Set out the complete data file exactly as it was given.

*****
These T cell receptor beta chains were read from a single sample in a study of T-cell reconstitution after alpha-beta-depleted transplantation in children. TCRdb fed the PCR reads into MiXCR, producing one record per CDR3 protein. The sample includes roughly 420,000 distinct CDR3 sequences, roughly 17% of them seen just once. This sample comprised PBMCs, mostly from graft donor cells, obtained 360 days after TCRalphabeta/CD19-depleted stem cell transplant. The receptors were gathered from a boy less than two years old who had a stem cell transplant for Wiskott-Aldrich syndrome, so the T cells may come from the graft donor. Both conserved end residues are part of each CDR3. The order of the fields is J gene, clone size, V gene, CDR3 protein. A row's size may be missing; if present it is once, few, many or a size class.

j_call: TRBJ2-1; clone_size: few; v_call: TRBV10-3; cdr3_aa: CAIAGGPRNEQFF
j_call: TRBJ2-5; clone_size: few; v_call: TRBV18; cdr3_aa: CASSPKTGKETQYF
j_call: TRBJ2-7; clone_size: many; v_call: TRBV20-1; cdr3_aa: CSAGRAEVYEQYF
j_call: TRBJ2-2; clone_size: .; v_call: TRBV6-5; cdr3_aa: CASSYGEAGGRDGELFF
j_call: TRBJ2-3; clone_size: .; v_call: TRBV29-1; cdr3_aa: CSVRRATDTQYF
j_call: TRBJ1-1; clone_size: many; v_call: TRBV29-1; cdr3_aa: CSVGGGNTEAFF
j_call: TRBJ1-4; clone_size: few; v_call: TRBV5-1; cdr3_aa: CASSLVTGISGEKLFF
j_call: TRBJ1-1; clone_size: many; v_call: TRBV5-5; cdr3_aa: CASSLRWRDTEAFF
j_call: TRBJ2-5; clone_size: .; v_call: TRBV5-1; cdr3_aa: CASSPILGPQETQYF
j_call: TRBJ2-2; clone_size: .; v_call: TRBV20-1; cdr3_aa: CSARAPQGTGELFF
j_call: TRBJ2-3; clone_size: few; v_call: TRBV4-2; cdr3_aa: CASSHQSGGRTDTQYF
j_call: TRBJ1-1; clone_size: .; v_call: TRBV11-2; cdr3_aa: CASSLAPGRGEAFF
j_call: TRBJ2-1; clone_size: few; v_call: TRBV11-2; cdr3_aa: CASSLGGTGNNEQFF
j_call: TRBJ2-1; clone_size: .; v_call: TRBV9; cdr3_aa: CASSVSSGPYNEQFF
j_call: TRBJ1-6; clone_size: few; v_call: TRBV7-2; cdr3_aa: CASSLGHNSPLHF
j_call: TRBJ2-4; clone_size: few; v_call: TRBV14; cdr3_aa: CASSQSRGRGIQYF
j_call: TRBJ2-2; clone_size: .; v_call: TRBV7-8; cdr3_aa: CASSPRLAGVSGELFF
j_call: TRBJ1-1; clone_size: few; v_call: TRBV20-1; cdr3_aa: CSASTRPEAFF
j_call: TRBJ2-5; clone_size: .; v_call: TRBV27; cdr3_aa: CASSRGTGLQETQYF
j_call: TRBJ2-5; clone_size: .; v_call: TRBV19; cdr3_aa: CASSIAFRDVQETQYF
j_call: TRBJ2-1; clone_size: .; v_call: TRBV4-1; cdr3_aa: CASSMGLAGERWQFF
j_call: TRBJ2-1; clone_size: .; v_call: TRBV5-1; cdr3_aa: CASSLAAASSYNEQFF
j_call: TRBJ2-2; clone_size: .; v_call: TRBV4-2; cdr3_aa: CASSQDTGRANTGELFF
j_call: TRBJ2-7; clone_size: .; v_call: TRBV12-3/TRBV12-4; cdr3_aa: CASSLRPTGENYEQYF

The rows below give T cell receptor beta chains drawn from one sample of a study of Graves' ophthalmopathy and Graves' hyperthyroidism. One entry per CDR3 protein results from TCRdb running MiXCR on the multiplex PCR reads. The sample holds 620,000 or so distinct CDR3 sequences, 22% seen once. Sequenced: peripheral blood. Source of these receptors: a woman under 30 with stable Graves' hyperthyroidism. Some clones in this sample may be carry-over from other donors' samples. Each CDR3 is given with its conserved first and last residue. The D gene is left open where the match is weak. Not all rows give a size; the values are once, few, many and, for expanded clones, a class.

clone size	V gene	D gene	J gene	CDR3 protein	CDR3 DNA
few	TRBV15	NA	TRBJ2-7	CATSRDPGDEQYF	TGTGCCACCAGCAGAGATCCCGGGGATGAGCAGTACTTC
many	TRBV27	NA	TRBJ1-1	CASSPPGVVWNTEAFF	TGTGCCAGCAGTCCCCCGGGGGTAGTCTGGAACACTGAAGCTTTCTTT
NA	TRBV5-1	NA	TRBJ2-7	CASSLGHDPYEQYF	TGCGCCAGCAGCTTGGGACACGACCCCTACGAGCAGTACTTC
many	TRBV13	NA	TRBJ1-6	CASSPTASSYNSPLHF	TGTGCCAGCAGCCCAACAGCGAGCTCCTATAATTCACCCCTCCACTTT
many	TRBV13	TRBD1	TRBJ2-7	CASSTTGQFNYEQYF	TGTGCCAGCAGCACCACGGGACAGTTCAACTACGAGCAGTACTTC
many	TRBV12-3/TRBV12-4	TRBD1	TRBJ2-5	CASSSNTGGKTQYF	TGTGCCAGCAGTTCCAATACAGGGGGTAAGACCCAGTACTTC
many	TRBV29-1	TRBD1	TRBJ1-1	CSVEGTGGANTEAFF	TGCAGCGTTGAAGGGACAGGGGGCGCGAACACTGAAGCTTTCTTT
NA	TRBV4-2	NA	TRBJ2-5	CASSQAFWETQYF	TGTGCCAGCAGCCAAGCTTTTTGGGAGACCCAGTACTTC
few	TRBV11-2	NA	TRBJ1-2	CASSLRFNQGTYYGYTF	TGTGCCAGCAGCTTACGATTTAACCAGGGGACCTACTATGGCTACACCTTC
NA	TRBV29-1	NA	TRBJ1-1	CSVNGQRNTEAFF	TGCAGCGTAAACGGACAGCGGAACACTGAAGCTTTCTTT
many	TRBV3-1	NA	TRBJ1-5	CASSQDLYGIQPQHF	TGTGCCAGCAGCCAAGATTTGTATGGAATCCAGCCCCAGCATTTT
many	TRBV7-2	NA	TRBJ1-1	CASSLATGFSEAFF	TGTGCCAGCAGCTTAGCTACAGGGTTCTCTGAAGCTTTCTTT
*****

These T cell receptor beta chains were read from a single sample in a study of T-cell reconstitution after alpha-beta-depleted transplantation in children. TCRdb fed the PCR reads into MiXCR, producing one record per CDR3 protein. The sample includes roughly 420,000 distinct CDR3 sequences, roughly 17% of them seen just once. This sample comprised PBMCs, mostly from graft donor cells, obtained 360 days after TCRalphabeta/CD19-depleted stem cell transplant. The receptors were gathered from a boy less than two years old who had a stem cell transplant for Wiskott-Aldrich syndrome, so the T cells may come from the graft donor. Both conserved end residues are part of each CDR3. The order of the fields is J gene, clone size, V gene, CDR3 protein. A row's size may be missing; if present it is once, few, many or a size class.

j_call: TRBJ2-1; clone_size: few; v_call: TRBV10-3; cdr3_aa: CAIAGGPRNEQFF
j_call: TRBJ2-5; clone_size: few; v_call: TRBV18; cdr3_aa: CASSPKTGKETQYF
j_call: TRBJ2-7; clone_size: many; v_call: TRBV20-1; cdr3_aa: CSAGRAEVYEQYF
j_call: TRBJ2-2; clone_size: .; v_call: TRBV6-5; cdr3_aa: CASSYGEAGGRDGELFF
j_call: TRBJ2-3; clone_size: .; v_call: TRBV29-1; cdr3_aa: CSVRRATDTQYF
j_call: TRBJ1-1; clone_size: many; v_call: TRBV29-1; cdr3_aa: CSVGGGNTEAFF
j_call: TRBJ1-4; clone_size: few; v_call: TRBV5-1; cdr3_aa: CASSLVTGISGEKLFF
j_call: TRBJ1-1; clone_size: many; v_call: TRBV5-5; cdr3_aa: CASSLRWRDTEAFF
j_call: TRBJ2-5; clone_size: .; v_call: TRBV5-1; cdr3_aa: CASSPILGPQETQYF
j_call: TRBJ2-2; clone_size: .; v_call: TRBV20-1; cdr3_aa: CSARAPQGTGELFF
j_call: TRBJ2-3; clone_size: few; v_call: TRBV4-2; cdr3_aa: CASSHQSGGRTDTQYF
j_call: TRBJ1-1; clone_size: .; v_call: TRBV11-2; cdr3_aa: CASSLAPGRGEAFF
j_call: TRBJ2-1; clone_size: few; v_call: TRBV11-2; cdr3_aa: CASSLGGTGNNEQFF
j_call: TRBJ2-1; clone_size: .; v_call: TRBV9; cdr3_aa: CASSVSSGPYNEQFF
j_call: TRBJ1-6; clone_size: few; v_call: TRBV7-2; cdr3_aa: CASSLGHNSPLHF
j_call: TRBJ2-4; clone_size: few; v_call: TRBV14; cdr3_aa: CASSQSRGRGIQYF
j_call: TRBJ2-2; clone_size: .; v_call: TRBV7-8; cdr3_aa: CASSPRLAGVSGELFF
j_call: TRBJ1-1; clone_size: few; v_call: TRBV20-1; cdr3_aa: CSASTRPEAFF
j_call: TRBJ2-5; clone_size: .; v_call: TRBV27; cdr3_aa: CASSRGTGLQETQYF
j_call: TRBJ2-5; clone_size: .; v_call: TRBV19; cdr3_aa: CASSIAFRDVQETQYF
j_call: TRBJ2-1; clone_size: .; v_call: TRBV4-1; cdr3_aa: CASSMGLAGERWQFF
j_call: TRBJ2-1; clone_size: .; v_call: TRBV5-1; cdr3_aa: CASSLAAASSYNEQFF
j_call: TRBJ2-2; clone_size: .; v_call: TRBV4-2; cdr3_aa: CASSQDTGRANTGELFF
j_call: TRBJ2-7; clone_size: .; v_call: TRBV12-3/TRBV12-4; cdr3_aa: CASSLRPTGENYEQYF

The rows below give T cell receptor beta chains drawn from one sample of a study of Graves' ophthalmopathy and Graves' hyperthyroidism. One entry per CDR3 protein results from TCRdb running MiXCR on the multiplex PCR reads. The sample holds 620,000 or so distinct CDR3 sequences, 22% seen once. Sequenced: peripheral blood. Source of these receptors: a woman under 30 with stable Graves' hyperthyroidism. Some clones in this sample may be carry-over from other donors' samples. Each CDR3 is given with its conserved first and last residue. The D gene is left open where the match is weak. Not all rows give a size; the values are once, few, many and, for expanded clones, a class.

clone size	V gene	D gene	J gene	CDR3 protein	CDR3 DNA
few	TRBV15	NA	TRBJ2-7	CATSRDPGDEQYF	TGTGCCACCAGCAGAGATCCCGGGGATGAGCAGTACTTC
many	TRBV27	NA	TRBJ1-1	CASSPPGVVWNTEAFF	TGTGCCAGCAGTCCCCCGGGGGTAGTCTGGAACACTGAAGCTTTCTTT
NA	TRBV5-1	NA	TRBJ2-7	CASSLGHDPYEQYF	TGCGCCAGCAGCTTGGGACACGACCCCTACGAGCAGTACTTC
many	TRBV13	NA	TRBJ1-6	CASSPTASSYNSPLHF	TGTGCCAGCAGCCCAACAGCGAGCTCCTATAATTCACCCCTCCACTTT
many	TRBV13	TRBD1	TRBJ2-7	CASSTTGQFNYEQYF	TGTGCCAGCAGCACCACGGGACAGTTCAACTACGAGCAGTACTTC
many	TRBV12-3/TRBV12-4	TRBD1	TRBJ2-5	CASSSNTGGKTQYF	TGTGCCAGCAGTTCCAATACAGGGGGTAAGACCCAGTACTTC
many	TRBV29-1	TRBD1	TRBJ1-1	CSVEGTGGANTEAFF	TGCAGCGTTGAAGGGACAGGGGGCGCGAACACTGAAGCTTTCTTT
NA	TRBV4-2	NA	TRBJ2-5	CASSQAFWETQYF	TGTGCCAGCAGCCAAGCTTTTTGGGAGACCCAGTACTTC
few	TRBV11-2	NA	TRBJ1-2	CASSLRFNQGTYYGYTF	TGTGCCAGCAGCTTACGATTTAACCAGGGGACCTACTATGGCTACACCTTC
NA	TRBV29-1	NA	TRBJ1-1	CSVNGQRNTEAFF	TGCAGCGTAAACGGACAGCGGAACACTGAAGCTTTCTTT
many	TRBV3-1	NA	TRBJ1-5	CASSQDLYGIQPQHF	TGTGCCAGCAGCCAAGATTTGTATGGAATCCAGCCCCAGCATTTT
many	TRBV7-2	NA	TRBJ1-1	CASSLATGFSEAFF	TGTGCCAGCAGCTTAGCTACAGGGTTCTCTGAAGCTTTCTTT